10. ^ a b c d e f g h i j k l m Mukhamedova, Raikhangul (2015). Kazakh: A Comprehensive Grammar. Routledge. ISBN 9781317573081.
  11. ^ a b Назарбаев, Нұрсұлтан (26 April 2017). Болашаққа бағдар: рухани жаңғыру [Orientation for the future: spiritual revival]. Egemen Qazaqstan (in Kazakh). Archived from the original on 28 June 2017. Retrieved 30 October 2017.
  12. ^ "Kazakhstan switching to Latin alphabet". Interfax. 30 October 2006. Archived from the original on 30 September 2007.
  13. ^ "Kazakh President Revives Idea of Switching to Latin Script". Radio Free Europe/Radio Liberty. 24 October 2006. Archived from the original on 7 March 2017. Retrieved 30 October 2017.
  14. ^ Bartlett, Paul (3 September 2007). "Kazakhstan: Moving Forward With Plan to Replace Cyrillic With Latin Alphabet". EurasiaNet. Archived from the original on 12 May 2008. Retrieved 30 October 2017.
  15. ^ "Kazakhstan should be in no hurry in Kazakh alphabet transformation to Latin: Nazarbayev". Kazinform. 13 December 2007, Cite has empty unknown parameter: |1= (help) cited in "Kazakhstan backtracks on move from Cyrillic to Roman alphabet?". Pinyin News. 14 December 2007. Archived from the original on 29 September 2014. Retrieved 30 October 2017.
  16. ^ "Kazakh language to be converted to Latin alphabet – MCS RK". Kazinform. 30 January 2015. Archived from the original on 19 February 2017. Retrieved 17 September 2015.
  17. ^ "Kazakh President Orders Shift Away From Cyrillic Alphabet". Radio Free Europe/Radio Liberty. 12 April 2017. Archived from the original on 6 July 2017. Retrieved 30 October 2017.
  18. ^ "From Я to R: How To Change A Country's Alphabet – And How Not To". Radio Free Europe/Radio Liberty. 16 May 2017. Archived from the original on 23 May 2017. Retrieved 18 May 2017.
  19. ^ a b О переводе алфавита казахского языка с кириллицы на латинскую графику [On the change of the alphabet of the Kazakh language from the Cyrillic to the Latin script] (in Russian). President of the Republic of Kazakhstan. 26 October 2017. Archived from the original on 27 October 2017. Retrieved 26 October 2017.
  20. ^ Illmer, Andreas; Daniyarov, Elbek; Rakhimov, Azim (31 October 2017). "Kazakhstan to Qazaqstan: Why would a country switch its alphabet?". BBC News. Archived from the original on 31 October 2017. Retrieved 31 October 2017.
  21. ^ "Nazarbayev Signs Decree On Kazakh Language Switch To Latin-Based Alphabet". Radio Free Europe/Radio Liberty. 27 October 2017. Archived from the original on 27 October 2017. Retrieved 30 October 2017.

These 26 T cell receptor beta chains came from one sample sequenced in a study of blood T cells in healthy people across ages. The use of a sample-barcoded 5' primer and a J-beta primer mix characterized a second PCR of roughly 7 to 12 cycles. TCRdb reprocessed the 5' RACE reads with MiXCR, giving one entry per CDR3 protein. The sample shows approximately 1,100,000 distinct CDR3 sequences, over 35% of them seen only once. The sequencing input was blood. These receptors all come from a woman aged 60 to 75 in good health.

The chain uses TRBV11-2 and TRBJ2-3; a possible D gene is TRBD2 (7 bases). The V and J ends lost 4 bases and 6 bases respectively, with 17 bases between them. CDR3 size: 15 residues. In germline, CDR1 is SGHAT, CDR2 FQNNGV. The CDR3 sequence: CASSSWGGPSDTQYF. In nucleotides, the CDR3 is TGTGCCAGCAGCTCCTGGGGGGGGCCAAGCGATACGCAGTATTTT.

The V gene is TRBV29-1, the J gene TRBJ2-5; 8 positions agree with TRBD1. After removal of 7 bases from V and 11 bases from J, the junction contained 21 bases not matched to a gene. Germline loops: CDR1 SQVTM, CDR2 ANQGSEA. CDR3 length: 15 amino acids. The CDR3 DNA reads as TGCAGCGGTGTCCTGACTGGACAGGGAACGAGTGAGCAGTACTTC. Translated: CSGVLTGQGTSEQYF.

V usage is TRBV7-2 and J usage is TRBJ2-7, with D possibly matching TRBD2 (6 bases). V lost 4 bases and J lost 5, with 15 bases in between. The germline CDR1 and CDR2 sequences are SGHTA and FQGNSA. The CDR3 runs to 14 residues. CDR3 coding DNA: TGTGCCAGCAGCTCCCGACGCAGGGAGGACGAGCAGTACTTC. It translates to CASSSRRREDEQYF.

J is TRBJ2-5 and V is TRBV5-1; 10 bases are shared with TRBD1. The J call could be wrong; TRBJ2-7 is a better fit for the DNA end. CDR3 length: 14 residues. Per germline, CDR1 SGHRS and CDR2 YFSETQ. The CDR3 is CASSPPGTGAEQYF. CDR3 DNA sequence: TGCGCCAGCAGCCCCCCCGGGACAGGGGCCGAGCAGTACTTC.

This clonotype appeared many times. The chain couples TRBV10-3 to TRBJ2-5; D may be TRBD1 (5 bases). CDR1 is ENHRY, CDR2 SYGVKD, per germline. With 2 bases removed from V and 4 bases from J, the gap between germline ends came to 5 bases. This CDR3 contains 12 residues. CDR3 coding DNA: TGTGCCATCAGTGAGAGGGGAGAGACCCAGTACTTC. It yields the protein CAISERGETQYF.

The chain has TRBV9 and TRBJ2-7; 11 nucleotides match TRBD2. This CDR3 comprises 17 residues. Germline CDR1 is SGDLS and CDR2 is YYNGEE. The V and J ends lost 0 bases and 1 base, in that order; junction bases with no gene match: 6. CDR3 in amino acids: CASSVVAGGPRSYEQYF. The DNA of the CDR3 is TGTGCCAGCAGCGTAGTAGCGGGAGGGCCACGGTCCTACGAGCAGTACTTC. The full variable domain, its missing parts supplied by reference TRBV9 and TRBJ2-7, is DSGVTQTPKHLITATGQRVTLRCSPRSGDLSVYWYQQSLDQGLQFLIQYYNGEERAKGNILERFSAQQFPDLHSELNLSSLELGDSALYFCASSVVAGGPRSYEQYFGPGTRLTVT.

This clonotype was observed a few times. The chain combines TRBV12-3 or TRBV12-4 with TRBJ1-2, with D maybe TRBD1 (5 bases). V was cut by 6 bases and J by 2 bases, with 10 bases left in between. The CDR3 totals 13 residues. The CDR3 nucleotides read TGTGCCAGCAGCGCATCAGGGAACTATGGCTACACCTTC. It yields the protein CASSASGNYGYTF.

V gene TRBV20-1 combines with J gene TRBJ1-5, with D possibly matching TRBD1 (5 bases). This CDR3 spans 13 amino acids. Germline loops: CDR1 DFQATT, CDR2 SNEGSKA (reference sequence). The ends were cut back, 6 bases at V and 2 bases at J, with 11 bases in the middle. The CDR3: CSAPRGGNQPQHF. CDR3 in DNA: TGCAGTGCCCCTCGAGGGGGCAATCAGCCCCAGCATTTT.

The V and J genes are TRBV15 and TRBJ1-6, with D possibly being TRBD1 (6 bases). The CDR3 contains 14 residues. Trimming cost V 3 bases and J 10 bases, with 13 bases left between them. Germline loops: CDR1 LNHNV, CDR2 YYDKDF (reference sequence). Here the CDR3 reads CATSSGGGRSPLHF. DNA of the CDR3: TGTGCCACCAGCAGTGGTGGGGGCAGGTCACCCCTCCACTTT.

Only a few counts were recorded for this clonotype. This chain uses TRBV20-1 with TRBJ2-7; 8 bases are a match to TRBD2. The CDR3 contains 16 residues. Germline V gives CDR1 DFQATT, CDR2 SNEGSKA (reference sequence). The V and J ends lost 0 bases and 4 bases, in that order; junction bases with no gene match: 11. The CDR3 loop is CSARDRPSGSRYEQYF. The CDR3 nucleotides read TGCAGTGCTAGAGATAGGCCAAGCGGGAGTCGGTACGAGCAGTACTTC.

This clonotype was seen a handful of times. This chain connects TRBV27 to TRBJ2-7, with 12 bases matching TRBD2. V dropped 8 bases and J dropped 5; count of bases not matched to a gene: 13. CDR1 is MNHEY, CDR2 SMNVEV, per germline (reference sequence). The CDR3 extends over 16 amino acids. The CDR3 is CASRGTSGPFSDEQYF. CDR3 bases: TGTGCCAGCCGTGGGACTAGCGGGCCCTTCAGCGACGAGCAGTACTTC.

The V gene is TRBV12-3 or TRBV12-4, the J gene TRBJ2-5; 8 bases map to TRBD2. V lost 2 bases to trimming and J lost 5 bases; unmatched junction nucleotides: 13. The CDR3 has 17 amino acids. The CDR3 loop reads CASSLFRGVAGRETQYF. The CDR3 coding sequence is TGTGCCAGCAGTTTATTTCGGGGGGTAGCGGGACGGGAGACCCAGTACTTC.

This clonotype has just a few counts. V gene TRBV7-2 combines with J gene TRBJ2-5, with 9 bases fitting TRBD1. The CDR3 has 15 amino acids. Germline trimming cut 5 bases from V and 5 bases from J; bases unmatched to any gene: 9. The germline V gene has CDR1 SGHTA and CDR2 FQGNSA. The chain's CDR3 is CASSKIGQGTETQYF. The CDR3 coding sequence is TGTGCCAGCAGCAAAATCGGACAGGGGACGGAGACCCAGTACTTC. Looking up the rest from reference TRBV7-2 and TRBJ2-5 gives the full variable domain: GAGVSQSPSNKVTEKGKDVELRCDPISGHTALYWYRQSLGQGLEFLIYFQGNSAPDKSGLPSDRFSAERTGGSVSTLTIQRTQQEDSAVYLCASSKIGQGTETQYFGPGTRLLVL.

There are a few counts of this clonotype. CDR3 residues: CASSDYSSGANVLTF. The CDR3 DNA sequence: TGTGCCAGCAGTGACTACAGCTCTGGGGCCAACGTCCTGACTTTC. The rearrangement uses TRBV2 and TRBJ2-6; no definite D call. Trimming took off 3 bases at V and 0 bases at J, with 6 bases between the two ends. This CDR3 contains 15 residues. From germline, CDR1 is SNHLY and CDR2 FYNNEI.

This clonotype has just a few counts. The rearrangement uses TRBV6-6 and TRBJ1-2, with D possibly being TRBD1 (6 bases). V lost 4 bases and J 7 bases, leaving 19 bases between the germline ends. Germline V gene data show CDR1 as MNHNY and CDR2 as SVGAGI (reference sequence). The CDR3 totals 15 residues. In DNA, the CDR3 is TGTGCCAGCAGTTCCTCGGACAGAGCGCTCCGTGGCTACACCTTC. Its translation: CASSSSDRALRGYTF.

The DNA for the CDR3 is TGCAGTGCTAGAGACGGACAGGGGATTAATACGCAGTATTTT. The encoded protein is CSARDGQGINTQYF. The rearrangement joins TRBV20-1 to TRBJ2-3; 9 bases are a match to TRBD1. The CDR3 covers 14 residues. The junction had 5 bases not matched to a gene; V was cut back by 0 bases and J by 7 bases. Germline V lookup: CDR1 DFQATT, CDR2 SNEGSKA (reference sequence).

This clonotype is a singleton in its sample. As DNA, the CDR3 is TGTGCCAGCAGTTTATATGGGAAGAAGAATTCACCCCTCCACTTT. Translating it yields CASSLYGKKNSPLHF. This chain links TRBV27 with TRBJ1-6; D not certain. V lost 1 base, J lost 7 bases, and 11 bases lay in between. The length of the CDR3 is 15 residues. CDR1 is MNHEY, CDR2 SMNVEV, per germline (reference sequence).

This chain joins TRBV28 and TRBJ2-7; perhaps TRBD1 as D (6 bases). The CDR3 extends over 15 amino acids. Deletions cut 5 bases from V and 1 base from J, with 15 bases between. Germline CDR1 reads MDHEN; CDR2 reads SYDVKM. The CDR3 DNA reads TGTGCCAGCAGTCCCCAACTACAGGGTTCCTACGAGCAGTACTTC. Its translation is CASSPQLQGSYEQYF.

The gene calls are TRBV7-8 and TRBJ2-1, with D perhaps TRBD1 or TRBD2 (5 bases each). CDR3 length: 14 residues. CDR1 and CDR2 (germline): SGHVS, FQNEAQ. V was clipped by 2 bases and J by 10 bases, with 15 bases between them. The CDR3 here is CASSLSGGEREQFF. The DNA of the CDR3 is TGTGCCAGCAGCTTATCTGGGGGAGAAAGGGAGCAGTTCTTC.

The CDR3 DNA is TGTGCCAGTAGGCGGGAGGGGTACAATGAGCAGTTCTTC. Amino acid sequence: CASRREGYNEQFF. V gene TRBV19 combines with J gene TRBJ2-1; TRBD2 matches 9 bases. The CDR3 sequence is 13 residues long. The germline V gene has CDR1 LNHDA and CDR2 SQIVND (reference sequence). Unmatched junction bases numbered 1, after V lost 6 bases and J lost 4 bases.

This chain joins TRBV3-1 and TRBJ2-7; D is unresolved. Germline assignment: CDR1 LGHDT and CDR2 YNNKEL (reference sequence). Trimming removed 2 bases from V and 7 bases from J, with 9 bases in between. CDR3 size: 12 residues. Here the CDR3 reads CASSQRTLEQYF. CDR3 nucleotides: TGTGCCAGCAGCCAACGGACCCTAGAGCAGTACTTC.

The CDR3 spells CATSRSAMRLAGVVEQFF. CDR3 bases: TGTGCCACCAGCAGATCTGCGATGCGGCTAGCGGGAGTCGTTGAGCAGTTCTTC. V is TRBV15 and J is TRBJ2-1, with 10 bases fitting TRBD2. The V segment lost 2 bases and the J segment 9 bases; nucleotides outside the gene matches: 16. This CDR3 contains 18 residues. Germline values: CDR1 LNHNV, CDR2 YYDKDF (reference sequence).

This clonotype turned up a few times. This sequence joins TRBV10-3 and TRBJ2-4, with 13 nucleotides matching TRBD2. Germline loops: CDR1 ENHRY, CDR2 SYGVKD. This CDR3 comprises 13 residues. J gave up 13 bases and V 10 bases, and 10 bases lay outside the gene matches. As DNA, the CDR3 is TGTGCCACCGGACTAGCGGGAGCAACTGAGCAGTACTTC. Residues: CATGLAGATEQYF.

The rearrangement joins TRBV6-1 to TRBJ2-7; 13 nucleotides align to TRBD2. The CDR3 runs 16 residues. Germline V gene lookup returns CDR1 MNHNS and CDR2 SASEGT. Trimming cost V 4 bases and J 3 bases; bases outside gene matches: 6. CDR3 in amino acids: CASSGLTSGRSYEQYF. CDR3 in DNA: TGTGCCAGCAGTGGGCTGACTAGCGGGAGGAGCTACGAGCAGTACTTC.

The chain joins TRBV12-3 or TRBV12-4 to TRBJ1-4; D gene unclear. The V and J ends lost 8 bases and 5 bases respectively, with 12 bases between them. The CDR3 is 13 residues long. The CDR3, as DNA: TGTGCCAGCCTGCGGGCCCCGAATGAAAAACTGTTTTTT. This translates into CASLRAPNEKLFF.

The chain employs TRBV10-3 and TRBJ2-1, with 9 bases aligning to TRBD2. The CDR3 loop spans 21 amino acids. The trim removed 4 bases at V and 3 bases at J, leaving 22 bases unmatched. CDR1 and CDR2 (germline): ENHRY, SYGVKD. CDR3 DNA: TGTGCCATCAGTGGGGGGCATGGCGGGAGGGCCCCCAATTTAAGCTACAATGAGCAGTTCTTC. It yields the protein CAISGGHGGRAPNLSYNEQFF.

22. ^ "Alphabet soup as Kazakh leader orders switch from Cyrillic to Latin letters". The Guardian. 26 October 2017. Archived from the original on 28 October 2017. Retrieved 30 October 2017 – via Reuters.
  23. ^ Higgins, Andrew (2018). "Kazakhstan Cheers New Alphabet, Except for All Those Apostrophes". The New York Times. ISSN 0362-4331. Retrieved 16 January 2018.
  24. ^ "Kazakhstan adopts new version of Latin-based Kazakh alphabet". The Astana Times. 26 February 2018.
  25. ^ "Tokayev called the approved Latin alphabet unsuccessful". The Sputnik. 4 December 2019. Retrieved 23 April 2020.
  26. ^ "Tokayev instructed to improve the Kazakh alphabet in Latin". The Sputnik. 21 October 2019. Retrieved 23 April 2020.
  27. ^ Yergaliyeva, Aidana (18 November 2019). "Fourth version of Kazakh Latin script will preserve language purity, linguists say". The Astana Times. Retrieved 3 April 2020.
  28. ^ Some variations occur in the different regions where Kazakh is spoken, including outside Kazakhstan; e. g. ж / ج (where a Perso-Arabic script similar to the current Uyghur alphabet is used) is read [ʑ] in standard Kazakh, but [d͡ʑ] in some places.
  29. ^ Vajda, Edward (1994), "Kazakh phonology", in Kaplan, E.; Whisenhunt, D. (eds.), Essays presented in honor of Henry Schwarz, Washington: Western Washington, pp. 603–650
  30. ^ Wagner, John Doyle; Dotton, Zura. A Grammar of Kazakh (PDF).
  31. ^ Beltranslations.com
  32. ^ Robert Lindsay. "Mutual Intelligibility Among the Turkic Languages". Cite journal requires |journal= (help)

Further reading[edit]

  • Kara, Dávid Somfai (2002), Kazak, Lincom Europa, ISBN 9783895864704
  • Mark Kirchner: "Kazakh and Karakalpak". In: The Turkic languages. Ed. by Lars Johanson and É. Á. Csató. London [u.a.] : Routledge, 1998. (Routledge language family descriptions). S.318-332.

External links[edit]